Pragyan Ojha focussed more on what was needed on Day 3 than his natural instincts, and reaped the rewards. © BCCI

When India’s leading spinner Pragyan Ojha wants some good advice, he speaks to himself. Such a talk he had on Thursday helped him bowl better on Friday (December 7), the third day of the third Test at the Eden Gardens in Kolkata.

“I realised that I was focussing too much on taking wickets; in the process I gave away runs. The wicket wasn’t doing much yesterday, but today it was a different story,” said Ojha. “At the end of play yesterday, I talked to myself and decided to change my strategy and focus on cutting down the runs. I don’t like to bowl restrictively, but I realised that was what was needed here.”

Asked then if Joe Dawes, India’s bowling coach, had no inputs into the spinners’ performances, Ojha was quick to give the Australian credit, even if in a roundabout way. “Joe is good enough. He knows the angles and he has a good overview,” he said, in that marvellous way the officials and the players have been supporting one another publicly. In an interview to a website, Dawes had said that the Indian bowlers are on the right track and that Zaheer Khan had a beautiful wrist and was one of the six best bowlers in the world.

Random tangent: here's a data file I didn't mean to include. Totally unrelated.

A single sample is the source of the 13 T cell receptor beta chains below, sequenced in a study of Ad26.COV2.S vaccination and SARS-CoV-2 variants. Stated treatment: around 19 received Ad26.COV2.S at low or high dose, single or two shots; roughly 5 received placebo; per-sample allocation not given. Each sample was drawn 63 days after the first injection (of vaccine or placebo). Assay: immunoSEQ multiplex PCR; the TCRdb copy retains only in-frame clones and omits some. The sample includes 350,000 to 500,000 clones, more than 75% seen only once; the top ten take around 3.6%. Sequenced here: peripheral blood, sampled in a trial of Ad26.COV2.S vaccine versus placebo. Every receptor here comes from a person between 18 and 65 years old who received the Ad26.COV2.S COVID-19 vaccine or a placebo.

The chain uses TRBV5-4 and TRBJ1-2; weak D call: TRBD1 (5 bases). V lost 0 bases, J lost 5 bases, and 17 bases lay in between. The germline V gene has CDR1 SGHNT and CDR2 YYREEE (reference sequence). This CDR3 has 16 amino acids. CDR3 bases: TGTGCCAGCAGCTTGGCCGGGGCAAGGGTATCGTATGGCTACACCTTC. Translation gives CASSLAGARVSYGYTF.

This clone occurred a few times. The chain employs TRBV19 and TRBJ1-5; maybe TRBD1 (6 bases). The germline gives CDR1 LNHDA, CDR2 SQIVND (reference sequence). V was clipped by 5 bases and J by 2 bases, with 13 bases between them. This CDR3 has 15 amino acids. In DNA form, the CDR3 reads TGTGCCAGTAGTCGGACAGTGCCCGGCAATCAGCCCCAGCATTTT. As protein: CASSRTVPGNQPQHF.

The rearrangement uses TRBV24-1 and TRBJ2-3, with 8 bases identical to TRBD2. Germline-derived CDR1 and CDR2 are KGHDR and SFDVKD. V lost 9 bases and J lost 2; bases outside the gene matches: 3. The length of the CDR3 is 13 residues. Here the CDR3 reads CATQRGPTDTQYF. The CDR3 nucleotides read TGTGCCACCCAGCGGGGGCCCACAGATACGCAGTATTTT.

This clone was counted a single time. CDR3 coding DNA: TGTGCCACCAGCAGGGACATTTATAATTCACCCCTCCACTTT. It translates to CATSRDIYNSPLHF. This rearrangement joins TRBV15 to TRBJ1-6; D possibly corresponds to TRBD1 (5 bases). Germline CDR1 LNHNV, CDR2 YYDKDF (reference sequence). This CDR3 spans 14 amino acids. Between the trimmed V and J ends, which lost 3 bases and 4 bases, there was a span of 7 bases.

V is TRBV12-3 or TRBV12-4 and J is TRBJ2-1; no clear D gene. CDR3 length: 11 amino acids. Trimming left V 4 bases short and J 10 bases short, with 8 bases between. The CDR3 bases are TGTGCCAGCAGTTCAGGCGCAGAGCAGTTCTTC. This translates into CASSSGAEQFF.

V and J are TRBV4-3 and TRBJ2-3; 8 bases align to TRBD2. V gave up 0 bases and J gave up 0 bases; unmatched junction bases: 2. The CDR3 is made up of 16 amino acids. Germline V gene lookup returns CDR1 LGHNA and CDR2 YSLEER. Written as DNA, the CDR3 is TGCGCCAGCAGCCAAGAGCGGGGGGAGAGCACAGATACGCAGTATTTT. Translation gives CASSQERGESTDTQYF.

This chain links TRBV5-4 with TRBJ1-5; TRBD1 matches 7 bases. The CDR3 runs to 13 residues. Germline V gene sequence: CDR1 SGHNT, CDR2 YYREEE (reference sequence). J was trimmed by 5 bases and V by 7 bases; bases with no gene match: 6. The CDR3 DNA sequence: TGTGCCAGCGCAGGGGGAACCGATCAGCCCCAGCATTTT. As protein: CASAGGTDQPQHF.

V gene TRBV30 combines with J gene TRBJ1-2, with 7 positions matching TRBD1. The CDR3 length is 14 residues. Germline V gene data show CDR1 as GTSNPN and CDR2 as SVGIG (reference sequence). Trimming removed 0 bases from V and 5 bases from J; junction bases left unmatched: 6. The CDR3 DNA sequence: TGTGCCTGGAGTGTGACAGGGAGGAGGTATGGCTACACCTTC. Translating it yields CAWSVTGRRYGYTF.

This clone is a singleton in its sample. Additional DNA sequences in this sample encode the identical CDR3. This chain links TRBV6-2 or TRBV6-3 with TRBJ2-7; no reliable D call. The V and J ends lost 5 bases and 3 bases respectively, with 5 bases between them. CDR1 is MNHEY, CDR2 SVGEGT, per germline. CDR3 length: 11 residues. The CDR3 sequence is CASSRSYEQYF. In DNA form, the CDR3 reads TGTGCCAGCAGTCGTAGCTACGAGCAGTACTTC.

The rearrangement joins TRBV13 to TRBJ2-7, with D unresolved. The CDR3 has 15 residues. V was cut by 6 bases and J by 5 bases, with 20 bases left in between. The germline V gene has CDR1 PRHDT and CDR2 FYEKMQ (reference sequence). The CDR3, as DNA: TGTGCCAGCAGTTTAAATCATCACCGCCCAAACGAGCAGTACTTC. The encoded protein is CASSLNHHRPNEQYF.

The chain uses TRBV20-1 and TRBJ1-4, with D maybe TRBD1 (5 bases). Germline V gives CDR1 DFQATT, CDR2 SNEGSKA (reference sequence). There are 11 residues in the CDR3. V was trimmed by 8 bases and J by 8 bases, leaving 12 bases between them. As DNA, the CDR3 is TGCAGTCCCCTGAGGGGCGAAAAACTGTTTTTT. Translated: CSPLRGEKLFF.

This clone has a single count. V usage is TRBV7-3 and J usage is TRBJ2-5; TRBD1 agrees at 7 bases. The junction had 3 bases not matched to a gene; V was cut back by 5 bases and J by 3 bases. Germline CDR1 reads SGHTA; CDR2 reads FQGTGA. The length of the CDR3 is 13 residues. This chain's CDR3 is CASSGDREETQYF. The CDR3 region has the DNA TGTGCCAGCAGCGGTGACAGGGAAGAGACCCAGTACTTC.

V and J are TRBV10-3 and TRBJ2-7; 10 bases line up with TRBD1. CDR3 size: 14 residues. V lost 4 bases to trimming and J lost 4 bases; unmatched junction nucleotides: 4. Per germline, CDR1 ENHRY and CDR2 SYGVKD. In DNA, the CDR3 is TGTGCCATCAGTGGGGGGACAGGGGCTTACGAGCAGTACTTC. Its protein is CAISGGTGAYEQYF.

When Ojha is not talking to himself, however, he relies on his coaches from Hyderabad, Sunil Joshi, Venkatapathi Raju and Vijay Paul.

As spin begins to come into its own in the Test, Ojha is aware that the onus will be on R Ashwin and himself to play the key role in the fourth innings. That is, assuming that India’s batsmen can set England a big enough target. Ojha is confident of the batsmen, though. “I am sure our guys will bat well,” he said, adding that Sachin Tendulkar and Virender Sehwag are legends.

Reacting to criticism that he and Ashwin bowled the wrong pace in the Mumbai Test which India lost, he pointed out that you cannot change your style in the middle of a Test series. “You can’t ask a bowler who usually bowls at 80 or 82 kmph to suddenly bowl at 100 kmph,” he said.

Ojha, the day’s most successful bowler with three wickets, felt that bowling round the wicket to Alastair Cook was pointless because the left-hander simply swept him. When India took the new ball in the morning, there was little in it for the medium pacers, but the change helped the spinners as there was more bounce for them.